If you feel tired and just need a winter workout that heats you up and gives you a “cardio high” try my winter-​​themed cardiosulpt moves like:

–Nordic Track
–Scissor Ski Lunges
–Snow Angels
–Mountain Climbers

Watch the 2 minute demo video here!

Fitness — fit it in for a bright, warm spring!

Improve The Move! Power Up Your Push-Ups with 15 Variations

By Nicole Glor of NikkiFitness

I’ve written about improving your push-up power for beginners, and about my 100 push-up boot camp, but what if you want to break the mold and try some new tricks for the pecs? In honor of my intense Slimnastics workout book coming out this June, I wanted to share with you my favorite variations on the amazing arm toner move we all love (and love to hate).

1-Old Fashioned: the traditional move with arms wider than shoulder distance, so that when you lower, your elbows stack over the wrists

2-Traveling Push-Up: do the old fashioned, but after the first one, come back to plank, and cross the right hand over the left and then open the left up so that you have traveled a few feet to the left. Do a push-up here. Then cross the hands again and push-up at center. Cross again farther to the right and do a push-up, then cross the hands and push-up in the center. Repeat to the left, center, right and center.

3-Triceps Push-Up: same as the old fashioned, but put the hands much closer lined up under the shoulders and hug your elbows to your rips as you lower down. This will work the triceps and shoulders more.

4-Alternating Push-up:

5-Push-up Row: do a push-up with your hands on two heavy weights. At the top of the move, when at plank, lift the right weight off the floor and raise the right elbow to the sky (a row). Put the weight down and repeat on the left, then perform another push-up and repeat.

6-Side Step Push-Up: get into plank with your right hand on top of a step or a block. Do 20-30 push-ups here, then repeat with the other hand on the higher surface.

7-Spiderman Push-up: do a push-up but on the way down, pull your right knee toward your right shoulder (same side). Press back up and repeat on the left. This also works the obliques.

8- Knee Twist Push-up: Working the other set of obliques, you do a push-up and then twist your right knee toward the opposite (left) elbow. Push-up and repeat with the left knee toward the right elbow.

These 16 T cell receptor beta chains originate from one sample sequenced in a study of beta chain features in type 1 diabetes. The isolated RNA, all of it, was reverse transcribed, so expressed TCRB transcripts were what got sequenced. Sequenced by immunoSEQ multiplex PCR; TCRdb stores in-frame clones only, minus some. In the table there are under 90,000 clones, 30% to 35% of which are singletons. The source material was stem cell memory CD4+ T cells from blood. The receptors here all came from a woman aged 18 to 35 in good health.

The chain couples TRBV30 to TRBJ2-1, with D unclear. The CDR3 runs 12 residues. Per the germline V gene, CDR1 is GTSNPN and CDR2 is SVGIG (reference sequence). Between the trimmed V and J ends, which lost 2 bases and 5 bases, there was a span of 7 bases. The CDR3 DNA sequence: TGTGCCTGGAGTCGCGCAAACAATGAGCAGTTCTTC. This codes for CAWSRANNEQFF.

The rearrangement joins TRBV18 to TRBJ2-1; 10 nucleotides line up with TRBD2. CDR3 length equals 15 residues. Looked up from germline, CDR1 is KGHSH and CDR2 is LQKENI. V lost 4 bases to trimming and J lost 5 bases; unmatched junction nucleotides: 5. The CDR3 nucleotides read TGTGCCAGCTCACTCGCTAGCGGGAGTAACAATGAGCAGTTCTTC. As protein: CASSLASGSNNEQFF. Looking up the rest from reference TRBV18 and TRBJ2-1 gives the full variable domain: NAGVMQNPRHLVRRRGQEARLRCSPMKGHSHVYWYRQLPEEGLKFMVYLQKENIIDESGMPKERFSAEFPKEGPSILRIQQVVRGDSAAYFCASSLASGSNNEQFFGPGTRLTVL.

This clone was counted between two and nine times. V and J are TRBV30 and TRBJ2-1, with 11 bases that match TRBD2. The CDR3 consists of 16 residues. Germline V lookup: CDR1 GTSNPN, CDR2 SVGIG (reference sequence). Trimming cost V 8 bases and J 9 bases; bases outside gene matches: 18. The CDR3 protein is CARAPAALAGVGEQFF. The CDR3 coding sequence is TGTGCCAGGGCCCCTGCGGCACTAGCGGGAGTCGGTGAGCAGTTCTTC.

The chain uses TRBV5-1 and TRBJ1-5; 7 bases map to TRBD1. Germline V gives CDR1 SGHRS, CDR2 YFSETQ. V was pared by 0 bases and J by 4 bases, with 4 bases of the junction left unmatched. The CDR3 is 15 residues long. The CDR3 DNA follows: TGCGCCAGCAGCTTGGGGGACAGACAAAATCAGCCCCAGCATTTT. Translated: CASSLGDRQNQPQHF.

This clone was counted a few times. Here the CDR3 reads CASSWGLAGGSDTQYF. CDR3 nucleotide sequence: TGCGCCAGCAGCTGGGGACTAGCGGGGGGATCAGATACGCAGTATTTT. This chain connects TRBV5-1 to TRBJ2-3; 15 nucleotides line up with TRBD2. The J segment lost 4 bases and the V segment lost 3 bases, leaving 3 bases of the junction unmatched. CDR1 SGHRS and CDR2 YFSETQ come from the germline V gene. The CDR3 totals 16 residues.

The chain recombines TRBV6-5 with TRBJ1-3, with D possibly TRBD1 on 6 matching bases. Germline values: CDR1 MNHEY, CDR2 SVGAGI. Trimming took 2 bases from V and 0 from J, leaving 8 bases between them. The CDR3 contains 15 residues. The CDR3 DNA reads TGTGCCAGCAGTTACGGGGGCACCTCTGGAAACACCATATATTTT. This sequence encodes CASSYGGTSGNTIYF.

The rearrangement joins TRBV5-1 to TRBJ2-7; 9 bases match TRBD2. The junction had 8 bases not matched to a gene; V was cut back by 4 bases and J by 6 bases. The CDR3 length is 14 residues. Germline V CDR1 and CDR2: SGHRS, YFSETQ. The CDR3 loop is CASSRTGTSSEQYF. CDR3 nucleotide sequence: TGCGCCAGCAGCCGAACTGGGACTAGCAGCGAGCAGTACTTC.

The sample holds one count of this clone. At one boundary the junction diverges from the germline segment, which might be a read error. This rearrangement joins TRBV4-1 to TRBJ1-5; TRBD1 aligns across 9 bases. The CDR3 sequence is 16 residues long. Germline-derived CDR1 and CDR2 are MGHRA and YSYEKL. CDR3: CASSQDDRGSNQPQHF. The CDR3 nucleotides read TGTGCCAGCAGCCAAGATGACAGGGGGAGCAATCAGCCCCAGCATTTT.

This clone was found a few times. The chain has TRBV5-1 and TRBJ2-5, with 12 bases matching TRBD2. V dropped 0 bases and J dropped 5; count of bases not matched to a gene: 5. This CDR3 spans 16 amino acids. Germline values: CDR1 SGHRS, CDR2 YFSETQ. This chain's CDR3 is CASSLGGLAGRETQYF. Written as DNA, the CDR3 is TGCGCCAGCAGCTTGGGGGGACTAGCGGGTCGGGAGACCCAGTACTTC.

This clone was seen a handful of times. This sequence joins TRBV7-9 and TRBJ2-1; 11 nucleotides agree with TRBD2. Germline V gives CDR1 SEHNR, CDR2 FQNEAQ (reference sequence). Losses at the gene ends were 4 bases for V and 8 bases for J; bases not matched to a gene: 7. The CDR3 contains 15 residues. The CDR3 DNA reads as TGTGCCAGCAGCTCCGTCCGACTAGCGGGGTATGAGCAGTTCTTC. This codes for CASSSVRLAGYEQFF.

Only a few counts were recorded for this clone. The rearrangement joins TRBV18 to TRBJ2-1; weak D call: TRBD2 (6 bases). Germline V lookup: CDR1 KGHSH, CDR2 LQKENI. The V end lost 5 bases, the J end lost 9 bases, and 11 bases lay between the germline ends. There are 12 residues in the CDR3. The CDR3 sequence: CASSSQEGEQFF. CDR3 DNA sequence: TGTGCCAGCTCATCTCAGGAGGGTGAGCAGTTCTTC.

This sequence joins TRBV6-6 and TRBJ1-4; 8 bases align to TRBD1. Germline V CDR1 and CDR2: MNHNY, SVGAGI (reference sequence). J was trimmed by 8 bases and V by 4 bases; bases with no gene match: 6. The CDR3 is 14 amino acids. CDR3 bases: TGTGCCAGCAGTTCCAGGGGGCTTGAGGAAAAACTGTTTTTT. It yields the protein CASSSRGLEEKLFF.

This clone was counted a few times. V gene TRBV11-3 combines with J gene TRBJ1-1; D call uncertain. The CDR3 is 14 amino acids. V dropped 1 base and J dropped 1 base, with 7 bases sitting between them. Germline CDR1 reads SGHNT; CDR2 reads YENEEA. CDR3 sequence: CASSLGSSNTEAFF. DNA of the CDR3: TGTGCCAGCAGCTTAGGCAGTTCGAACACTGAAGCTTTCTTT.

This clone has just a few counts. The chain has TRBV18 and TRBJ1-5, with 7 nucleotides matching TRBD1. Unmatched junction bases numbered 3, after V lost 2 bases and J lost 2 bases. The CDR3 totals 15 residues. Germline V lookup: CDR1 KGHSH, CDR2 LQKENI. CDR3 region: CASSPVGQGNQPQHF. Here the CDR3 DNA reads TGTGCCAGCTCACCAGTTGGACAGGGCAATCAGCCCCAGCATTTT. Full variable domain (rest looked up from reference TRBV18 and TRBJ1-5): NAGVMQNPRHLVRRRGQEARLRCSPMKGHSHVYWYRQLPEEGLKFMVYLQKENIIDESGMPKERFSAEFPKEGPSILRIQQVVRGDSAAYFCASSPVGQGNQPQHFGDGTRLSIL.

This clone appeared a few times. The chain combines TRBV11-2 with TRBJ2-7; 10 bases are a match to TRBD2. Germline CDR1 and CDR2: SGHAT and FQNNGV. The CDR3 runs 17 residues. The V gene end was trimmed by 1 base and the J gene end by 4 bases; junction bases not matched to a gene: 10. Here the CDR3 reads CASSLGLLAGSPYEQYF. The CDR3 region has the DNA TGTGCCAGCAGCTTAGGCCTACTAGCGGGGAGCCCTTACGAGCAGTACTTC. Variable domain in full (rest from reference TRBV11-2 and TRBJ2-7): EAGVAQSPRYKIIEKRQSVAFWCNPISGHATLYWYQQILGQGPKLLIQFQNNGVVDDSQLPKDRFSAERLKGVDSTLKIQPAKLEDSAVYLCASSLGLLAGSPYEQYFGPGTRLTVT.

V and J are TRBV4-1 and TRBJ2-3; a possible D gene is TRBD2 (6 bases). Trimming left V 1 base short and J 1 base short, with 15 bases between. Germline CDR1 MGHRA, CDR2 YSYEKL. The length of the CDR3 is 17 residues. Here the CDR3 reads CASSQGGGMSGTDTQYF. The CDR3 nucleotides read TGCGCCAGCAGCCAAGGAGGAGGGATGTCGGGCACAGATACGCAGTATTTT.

9-Diamond Push-up: put your hands together under your heart to form the shape of a diamond. These are hard as diamonds!

10- Push-Up Side Plank: do a push-up, then a side plank, balancing on your right hand, then push-up and plank on the left. Repeat.

11- Push-Up with Glute Raise: do a push-up balanced on the right toe, with the left leg lifted (keeping the knee straight) and pulse it once at the top of the move. Switch to balance on the left toe, do a push-up then pulse up the right leg up.

12-Incline Push-Up: do an old fashioned with your upper body elevated on a step, bench or stability ball.

13-Decline Push-Up: do an old fashioned with your legs elevated on a bench or a stability ball.

14-Down Dog Push-Up: Place your hands slightly wider than shoulder width in plank. Lift your hips up to the sky so your body forms and inverted V (like the yoga pose) with head between the elbows and your gaze on your knees. Bend the elbows so that the crown of the head almost touches the floor and return to down dog. This move with work the tops of the delts (shoudlers) more.

15-Airplane Push-Up: Do a traditional push-up but lower all the way to the ground and then extend the arms out to the sides so your body forms the letter “T.” Lift your head, shoulders, hands, knees and feet off the ground, balancing on your belly. Lower back down to the floor and place the hands under the shoulders to return to a push-up plank. This works the upper and lower back more to balance out the pecs.

It is critical to balance out your muscles and work the opposing group – your trapezius and rhomboids muscles in your upper back with this last airplane move, and also dead rows, reverse flys, and machines. Some great hard core yoga poses like the wheel, wheel push-ups, forearm stand and handstand will work the opposing muscle groups. For my upper back moves, email

Fitness – fit it in with power. Nikki

Kick Your Butt Off

Boost your booty with proper side-​​kick form!

Group fitness classes are most efficient when they can give you cardio and toning moves in one session, which is one of the reasons kickboxing remains so popular. However, the move that can provide the most bang for your booty-​​sculpting buck is the most common mistake made in cardio-​​kickboxing classes. Usually participants do a front kick to the side and call it a side-​​kick.

If done correctly, the side-​​kick will chisel your glutes and outer thighs, if done wrong, it just puts more stress on the hip flexor, a muscle that is already tight from sedentary modern life.

1) Stance: For a left side-​​kick, put your weight on your right leg, with the kneed and toe pointing out to the side at 45 degrees.

2) Chamber: Think of the kick in 4 counts. Count one is hinging at the hip and dropping your right shoulder to the right, kicking the core into action while bending your left leg and bringing the left knee toward your navel.

3) Impact: This is count two. The common mistake is for class participants to kick to the side with their toe pointing to the sky. To correct this, flex the foot and straighten the left leg and impact with your heel diagonally up and toe diagonally down. Think of it like this, if inside a room your heel should aim for the corner where the back wall and the ceiling meet. Your toe should point to where the floor and front wall meet on he other side of the room. Another way to visualize this is that your front hip bone or “front pocket” of your kicking leg should turn down towards the floor and your “back pocket” should be rotated up to the ceiling. Look at your foot with each kick to ensure appropriate form.

4) Retract: For count 3, quickly retract the knee back towards the core and place foot back to the floor for count 4.

Trainer tip: Adjust your target height. If you find it difficult to align your kick properly, instead of aiming for your opponent’s head, aim for their stomach or knee. Master the foot alignment first, then work on the height. Even with a kick aimed at the (imaginary) opponent’s knee, you are challenging your core and backside.

You’ve just mastered the booty-​​kicking side-​​kick.